A "Gadahara" coin (left) and its Gadahara monogram (right).
Obverse: Several names appears on the obverse, vertically

Right field: The name Gupta ashoka g.svgGupta girnar dd.svgGupta ashoka h.svgGupta ashoka r.svg Ga-ḍa-ha-ra appears vertically in the right field as a monogram.
Middle field: This issue has the name Pi-ro-ysa (Gupta ashoka pi.jpgGupta allahabad ro.jpgGupta ashoka ysa.jpg Pi-ro-ysa), thought to be Peroz III Kushanshah, under the arm of the standing ruler.[1]

Left field: Gupta allahabad k.svgGupta ashoka p.svg Ka-pa appears in the left field, meaning unknown, although this is rather often read Gupta allahabad ku.jpgGupta gujarat ss.svgGupta ashoka nn.svg Ku-shā-ṇa for Kushan.[2][3]
Reverse: Goddess Ardoxsho seated. Minted circa 350-375 CE.

Gadahara (Brahmi: Gupta ashoka g.svgGupta girnar dd.svgGupta ashoka h.svgGupta ashoka r.svg Ga-ḍa-ha-ra), sometimes Gadakhara (Brahmi: Gupta ashoka g.svgGupta girnar dd.svgGupta ashoka kh.svgGupta ashoka r.svg Ga-ḍa-kha-ra),[4] is a name appearing on numerous coins at the end of the Kushan Empire or the beginning of the rule of the Kidarite Huns in the area of Central and Western Punjab in India, in the period circa 350-375 CE.[3][5]

The name Gupta ashoka g.svgGupta girnar dd.svgGupta ashoka h.svgGupta ashoka r.svg Ga-ḍa-ha-ra appears vertically as a monogram in the right field of the coins. Then several name appear under the arm of the ruler, including Yasada, Piroz, Kirada and Samudragupta.[6]

It is not known with certainty whether Gadahara is actually the name of a ruler, or a clan, or a geographical region,[6][5] although modern scholarship considers it is indeed the region of Gandhara.[7]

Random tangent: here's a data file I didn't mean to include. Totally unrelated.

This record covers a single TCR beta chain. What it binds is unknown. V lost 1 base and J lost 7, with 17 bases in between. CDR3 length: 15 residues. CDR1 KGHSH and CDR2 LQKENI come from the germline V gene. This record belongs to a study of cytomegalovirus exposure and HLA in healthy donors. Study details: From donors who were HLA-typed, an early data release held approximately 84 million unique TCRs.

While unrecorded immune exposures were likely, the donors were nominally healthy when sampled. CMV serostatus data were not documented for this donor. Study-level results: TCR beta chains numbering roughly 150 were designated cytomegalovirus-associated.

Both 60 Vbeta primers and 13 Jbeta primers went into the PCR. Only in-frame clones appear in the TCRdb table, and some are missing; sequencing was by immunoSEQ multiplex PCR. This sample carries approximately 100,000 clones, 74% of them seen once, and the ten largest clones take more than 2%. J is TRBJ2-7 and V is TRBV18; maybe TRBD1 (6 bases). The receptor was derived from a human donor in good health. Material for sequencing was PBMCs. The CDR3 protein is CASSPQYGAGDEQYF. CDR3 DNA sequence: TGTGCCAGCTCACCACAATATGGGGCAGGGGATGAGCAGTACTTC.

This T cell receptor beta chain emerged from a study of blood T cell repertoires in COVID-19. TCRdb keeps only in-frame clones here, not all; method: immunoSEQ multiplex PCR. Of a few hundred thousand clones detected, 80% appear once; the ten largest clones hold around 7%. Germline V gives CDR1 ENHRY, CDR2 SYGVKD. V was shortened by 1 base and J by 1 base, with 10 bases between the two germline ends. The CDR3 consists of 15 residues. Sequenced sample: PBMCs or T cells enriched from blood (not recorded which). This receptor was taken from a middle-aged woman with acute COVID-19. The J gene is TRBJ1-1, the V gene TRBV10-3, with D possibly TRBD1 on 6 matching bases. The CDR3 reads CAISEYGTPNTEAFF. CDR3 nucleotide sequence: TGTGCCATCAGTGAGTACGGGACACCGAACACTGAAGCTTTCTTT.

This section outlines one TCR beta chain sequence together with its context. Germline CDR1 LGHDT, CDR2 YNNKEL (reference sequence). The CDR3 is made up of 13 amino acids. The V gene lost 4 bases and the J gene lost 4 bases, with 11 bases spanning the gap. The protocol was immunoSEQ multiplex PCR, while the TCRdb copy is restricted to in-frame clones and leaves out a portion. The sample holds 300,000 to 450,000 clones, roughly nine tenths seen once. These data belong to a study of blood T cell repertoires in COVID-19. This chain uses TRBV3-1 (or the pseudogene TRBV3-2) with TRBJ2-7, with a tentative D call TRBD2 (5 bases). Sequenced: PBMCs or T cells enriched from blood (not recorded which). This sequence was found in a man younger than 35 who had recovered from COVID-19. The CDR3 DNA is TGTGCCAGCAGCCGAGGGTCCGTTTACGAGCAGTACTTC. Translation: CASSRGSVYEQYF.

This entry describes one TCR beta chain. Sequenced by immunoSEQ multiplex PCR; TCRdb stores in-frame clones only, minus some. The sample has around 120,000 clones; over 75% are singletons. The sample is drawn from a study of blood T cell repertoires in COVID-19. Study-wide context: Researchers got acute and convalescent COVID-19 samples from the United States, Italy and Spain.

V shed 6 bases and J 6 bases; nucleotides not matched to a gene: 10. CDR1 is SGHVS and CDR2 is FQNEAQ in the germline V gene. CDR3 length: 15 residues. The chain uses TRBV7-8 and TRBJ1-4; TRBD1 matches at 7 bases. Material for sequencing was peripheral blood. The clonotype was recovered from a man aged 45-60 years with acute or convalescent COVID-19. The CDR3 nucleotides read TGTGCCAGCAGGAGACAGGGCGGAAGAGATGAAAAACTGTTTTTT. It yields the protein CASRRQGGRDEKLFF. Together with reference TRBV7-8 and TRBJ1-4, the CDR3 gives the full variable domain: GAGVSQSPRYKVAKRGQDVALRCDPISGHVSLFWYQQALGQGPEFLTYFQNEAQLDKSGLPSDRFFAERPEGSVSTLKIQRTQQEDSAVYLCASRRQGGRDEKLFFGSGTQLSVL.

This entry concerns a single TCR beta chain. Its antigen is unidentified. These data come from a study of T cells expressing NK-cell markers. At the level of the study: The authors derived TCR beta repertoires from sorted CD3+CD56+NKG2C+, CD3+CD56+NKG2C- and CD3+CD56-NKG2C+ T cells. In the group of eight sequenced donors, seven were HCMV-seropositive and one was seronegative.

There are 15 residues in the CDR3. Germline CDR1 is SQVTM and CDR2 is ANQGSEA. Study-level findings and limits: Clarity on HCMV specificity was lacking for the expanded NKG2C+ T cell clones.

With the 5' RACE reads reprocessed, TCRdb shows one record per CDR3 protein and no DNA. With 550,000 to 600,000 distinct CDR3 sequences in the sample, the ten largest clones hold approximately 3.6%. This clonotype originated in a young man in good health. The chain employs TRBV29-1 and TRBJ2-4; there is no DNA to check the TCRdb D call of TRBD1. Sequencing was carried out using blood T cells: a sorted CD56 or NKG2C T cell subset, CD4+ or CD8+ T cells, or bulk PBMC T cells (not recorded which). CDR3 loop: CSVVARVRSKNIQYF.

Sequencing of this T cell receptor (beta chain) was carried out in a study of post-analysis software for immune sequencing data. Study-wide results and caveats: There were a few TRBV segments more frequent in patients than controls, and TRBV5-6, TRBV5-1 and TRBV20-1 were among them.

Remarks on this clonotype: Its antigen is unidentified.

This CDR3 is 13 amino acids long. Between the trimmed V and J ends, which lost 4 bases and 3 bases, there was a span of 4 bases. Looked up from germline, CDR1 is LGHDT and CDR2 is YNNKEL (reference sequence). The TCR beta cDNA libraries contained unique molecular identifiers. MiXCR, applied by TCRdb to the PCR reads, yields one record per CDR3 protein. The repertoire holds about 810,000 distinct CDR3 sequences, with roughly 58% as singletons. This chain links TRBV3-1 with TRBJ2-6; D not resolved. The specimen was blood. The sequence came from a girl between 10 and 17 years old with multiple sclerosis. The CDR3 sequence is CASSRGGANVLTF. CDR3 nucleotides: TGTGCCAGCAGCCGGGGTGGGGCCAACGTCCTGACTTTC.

The appearance of the names of foreign rulers such as the Kushano-Sassanian Piroz (Gupta ashoka pi.jpgGupta allahabad ro.jpgGupta ashoka ysa.jpg Pi-ro-ysa) or the Gupta Empire Samudragupta (Gupta ashoka s.svgGupta allahabad mu.jpgGupta allahabad dr.jpg Samudra) may suggest some kind of suzerainty at a time when the remnants of Kushan power were torn between these two powers.[6][8]

The Gadahara coins may be the last of the Kushan coins before the invasion of the Kidarites.[5] But it is often thought that these coin actually were issued by the Kidarites themselves, who were invading the Kushan realm around that time, although they seem to come chronologically just before the issues of the famous Kidarite ruler Kidara.[2][8][3]

Other coin issues of Gadahara


  1. ^ Tandon, Pankaj (2009). "The Western Kshatrapa Dāmazāda". The Numismatic Chronicle. 169: 177.
  2. ^ a b A Comprehensive History of India. Orient Longmans. 1957. p. 253.
  3. ^ a b c Tandon, Pankaj (2009). "An Important New Copper Coin of Gadahara". Journal of the Oriental Numismatic Society (No. 200): 19.
  4. ^ Bhavan, Bharat Kala; Sharma, Savita (1999). Gold Coins of Imperial Kushāṇas and Their Successors in Bharat Kala Bhavan. Bharat Kala Bhavan, Banaras Hindu University. p. 18.
  5. ^ a b c Dani, Ahmad Hasan; Litvinsky, B. A. (1996). History of Civilizations of Central Asia: The crossroads of civilizations, A.D. 250 to 750. UNESCO. pp. 165–166. ISBN 9789231032110.
  6. ^ a b c Agrawal, Ashvini (1989). Rise and Fall of the Imperial Guptas. Motilal Banarsidass Publ. p. 128. ISBN 9788120805927.
  7. ^ Cribb, Joe. "The Kidarites, the numismatic evidence.pdf" (PDF). Coins, Art and Chronology II, edited by M. Alram et al.
  8. ^ a b "Gadahara. The last branch, in course of time, yielded to Samudragupta, as is borne out by certain coins of this branch having the name Samudra. There is a good deal of similarity between the coins of the Gadaharas and the Kidara Kushanas." in Bajpai, K. D. (2004). Indian Numismatic Studies. Abhinav Publications. p. 112. ISBN 9788170170358.

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